The Book of Unwritten Tales 2


Review by · February 21, 2015

Since surpassing its Kickstarter goal in March 2014, KING Art Games has been diligently crafting the chapters of The Book of Unwritten Tales 2 with a release set for February 2015. Though I have not played the first iteration of the game, I had the good fortune of previewing a couple of the early access chapters for BoUT2 a while back, and liked it enough to fight all other RPGFan editors for the full game. With endearing characters and sharp, witty humor, it’s no wonder that BoUT2’s Kickstarter was a resounding success, but does the game fully live up to expectations?

Picking up where the original game left off, BoUT2 opens up with Ivo, the restless elven princess with a helicopter mother who only wants to do what she thinks is best for her daughter. Surprisingly, Nate (the love interest in BoUT) is nowhere in sight, and Ivo has taken ill. Determined to discover the source of her malaise and keen to scratch her adventurous itch, Ivo sets off to Seastone for answers. Meanwhile, Wilbur Weathervane the gnome has been appointed as the first teacher of the reopened School for Wizardry and Witchcraft and has to contend with a haughty and strict schoolmaster. Nate and Critter end up finding themselves in trouble with Nate’s arch-nemesis, the Red Pirate, and scheme to escape. The game provides enough back story of the original BoUT for newcomers to proceed smoothly, aside from missing a few lighthearted references to the original. Though it may seem confusing to have so many playable characters, the game does a great job acquainting and endearing the player with each one.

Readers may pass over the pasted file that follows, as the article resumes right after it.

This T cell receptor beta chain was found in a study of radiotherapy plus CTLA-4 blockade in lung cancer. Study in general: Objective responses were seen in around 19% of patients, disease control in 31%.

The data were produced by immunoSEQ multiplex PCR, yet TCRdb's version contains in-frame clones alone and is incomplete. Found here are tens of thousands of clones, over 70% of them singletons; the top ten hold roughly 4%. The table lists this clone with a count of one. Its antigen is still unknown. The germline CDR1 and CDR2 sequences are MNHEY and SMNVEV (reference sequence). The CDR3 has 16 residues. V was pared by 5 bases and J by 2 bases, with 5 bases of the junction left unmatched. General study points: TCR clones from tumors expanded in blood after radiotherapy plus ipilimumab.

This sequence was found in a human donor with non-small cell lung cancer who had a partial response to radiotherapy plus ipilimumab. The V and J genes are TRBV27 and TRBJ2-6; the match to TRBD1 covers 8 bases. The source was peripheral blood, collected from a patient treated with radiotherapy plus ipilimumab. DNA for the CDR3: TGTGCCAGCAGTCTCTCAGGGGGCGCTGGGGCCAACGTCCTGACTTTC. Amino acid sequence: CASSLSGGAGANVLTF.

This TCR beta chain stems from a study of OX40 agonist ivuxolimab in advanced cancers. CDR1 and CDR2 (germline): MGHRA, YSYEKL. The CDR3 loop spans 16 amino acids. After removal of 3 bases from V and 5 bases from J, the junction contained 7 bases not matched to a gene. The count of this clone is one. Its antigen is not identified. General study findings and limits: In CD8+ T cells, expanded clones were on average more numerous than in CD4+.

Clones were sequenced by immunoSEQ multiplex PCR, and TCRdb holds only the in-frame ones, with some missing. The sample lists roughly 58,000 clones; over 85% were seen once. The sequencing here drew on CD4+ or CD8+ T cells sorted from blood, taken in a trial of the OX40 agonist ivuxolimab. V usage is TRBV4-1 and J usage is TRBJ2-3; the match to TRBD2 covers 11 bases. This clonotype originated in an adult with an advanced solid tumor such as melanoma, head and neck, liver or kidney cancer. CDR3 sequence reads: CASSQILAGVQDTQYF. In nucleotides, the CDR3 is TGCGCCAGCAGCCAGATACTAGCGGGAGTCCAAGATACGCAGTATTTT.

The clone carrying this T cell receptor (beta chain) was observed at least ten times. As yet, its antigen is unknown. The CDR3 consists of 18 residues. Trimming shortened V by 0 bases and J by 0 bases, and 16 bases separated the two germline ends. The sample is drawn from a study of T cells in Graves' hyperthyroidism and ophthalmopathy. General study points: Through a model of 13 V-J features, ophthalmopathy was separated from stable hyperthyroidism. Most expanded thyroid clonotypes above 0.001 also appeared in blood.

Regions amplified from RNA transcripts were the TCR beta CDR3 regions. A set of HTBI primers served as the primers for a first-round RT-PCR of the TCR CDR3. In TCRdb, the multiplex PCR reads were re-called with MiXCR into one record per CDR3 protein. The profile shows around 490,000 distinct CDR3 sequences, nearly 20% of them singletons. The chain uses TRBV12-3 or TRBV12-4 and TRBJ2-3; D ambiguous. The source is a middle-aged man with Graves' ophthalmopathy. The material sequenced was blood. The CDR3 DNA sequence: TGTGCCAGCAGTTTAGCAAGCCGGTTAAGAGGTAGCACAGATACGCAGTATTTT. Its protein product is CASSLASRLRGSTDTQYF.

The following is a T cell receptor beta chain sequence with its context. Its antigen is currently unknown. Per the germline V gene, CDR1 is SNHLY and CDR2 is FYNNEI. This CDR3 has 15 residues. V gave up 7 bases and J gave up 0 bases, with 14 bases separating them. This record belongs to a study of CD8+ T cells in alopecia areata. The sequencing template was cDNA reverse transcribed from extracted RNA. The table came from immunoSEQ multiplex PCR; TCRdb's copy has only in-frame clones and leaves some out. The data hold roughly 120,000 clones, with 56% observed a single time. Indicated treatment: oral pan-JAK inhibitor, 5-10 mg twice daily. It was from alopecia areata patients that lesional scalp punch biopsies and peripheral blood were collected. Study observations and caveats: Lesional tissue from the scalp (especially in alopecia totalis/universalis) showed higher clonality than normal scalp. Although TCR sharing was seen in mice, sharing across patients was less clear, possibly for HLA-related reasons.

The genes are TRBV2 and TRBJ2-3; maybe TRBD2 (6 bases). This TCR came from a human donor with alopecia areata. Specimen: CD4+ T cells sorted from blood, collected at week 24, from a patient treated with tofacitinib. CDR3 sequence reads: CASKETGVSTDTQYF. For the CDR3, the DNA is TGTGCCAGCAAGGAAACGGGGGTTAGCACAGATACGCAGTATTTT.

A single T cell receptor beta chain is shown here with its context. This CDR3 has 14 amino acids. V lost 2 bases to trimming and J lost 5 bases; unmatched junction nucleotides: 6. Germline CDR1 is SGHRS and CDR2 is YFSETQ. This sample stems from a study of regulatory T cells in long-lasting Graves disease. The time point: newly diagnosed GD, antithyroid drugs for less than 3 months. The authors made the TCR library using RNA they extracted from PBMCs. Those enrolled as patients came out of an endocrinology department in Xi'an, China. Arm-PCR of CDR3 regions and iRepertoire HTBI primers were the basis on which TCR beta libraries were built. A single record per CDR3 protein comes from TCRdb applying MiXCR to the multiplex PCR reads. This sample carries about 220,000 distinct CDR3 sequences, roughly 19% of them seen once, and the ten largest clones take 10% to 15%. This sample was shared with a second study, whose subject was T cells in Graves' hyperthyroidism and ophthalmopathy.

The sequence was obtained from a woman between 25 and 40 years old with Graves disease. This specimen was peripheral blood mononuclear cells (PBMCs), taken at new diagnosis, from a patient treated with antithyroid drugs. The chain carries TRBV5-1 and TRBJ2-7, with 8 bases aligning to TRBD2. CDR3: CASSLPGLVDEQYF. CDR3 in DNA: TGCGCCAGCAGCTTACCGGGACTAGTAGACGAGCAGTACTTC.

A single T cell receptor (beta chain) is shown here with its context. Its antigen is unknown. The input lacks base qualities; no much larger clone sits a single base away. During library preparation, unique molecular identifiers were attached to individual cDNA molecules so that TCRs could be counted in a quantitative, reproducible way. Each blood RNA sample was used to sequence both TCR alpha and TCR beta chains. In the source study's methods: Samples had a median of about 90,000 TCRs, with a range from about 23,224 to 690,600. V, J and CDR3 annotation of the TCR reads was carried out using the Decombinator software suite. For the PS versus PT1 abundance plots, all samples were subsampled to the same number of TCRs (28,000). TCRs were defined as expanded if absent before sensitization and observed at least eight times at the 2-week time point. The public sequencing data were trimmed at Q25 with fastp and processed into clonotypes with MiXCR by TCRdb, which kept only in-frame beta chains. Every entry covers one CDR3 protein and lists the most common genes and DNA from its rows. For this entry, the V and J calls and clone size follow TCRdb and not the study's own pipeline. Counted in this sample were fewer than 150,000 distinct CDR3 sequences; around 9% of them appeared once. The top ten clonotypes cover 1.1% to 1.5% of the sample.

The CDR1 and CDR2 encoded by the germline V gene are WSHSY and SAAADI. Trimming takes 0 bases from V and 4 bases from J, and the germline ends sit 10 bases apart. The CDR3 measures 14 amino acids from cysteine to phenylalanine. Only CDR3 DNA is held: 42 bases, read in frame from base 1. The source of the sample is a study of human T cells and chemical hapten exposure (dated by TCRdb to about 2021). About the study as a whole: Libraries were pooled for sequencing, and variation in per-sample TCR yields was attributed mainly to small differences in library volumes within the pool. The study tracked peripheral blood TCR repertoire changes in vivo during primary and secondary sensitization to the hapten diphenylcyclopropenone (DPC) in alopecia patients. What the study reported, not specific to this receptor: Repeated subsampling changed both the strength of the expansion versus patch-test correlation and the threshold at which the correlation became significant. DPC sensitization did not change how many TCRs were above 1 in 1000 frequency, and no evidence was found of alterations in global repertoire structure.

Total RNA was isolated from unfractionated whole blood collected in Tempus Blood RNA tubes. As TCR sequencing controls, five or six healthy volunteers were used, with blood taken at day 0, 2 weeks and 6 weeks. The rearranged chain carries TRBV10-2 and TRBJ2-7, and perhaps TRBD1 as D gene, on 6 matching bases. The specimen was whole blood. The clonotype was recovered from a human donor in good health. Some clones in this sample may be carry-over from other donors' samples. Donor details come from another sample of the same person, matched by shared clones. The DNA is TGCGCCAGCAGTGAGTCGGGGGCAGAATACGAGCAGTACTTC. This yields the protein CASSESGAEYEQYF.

As each protagonist’s personal story unfolds, they become increasingly intertwined, and they eventually need to combine their wits and resources to save the world once more. There are a large number of cast members and NPCs, but they all have strong, unique voices that resonate in a world where everyone strives to do what they believe is right. The all have their own aspirations, talents, and flaws, making for realistic personalities. Full of references and witty barbs, BoUT2 wastes no time bouncing between pop culture references, nods toward established games, and satirical black humor that touches upon corruption, racism, segregation, religion, labor exploitation, censorship, and politics. Truly, BoUT2’s themes are like the mixed bag of Halloween candy that delights every kid. While the plot does not stray far from the good vs evil tropes often seen in “save the world” scenarios, the varied motivations of Aventásia’s denizens provide sufficient depth to consider the majority of the malevolent as misguided. The engaging themes paired with a compelling cast create a refreshing dynamic that livens up the tired story.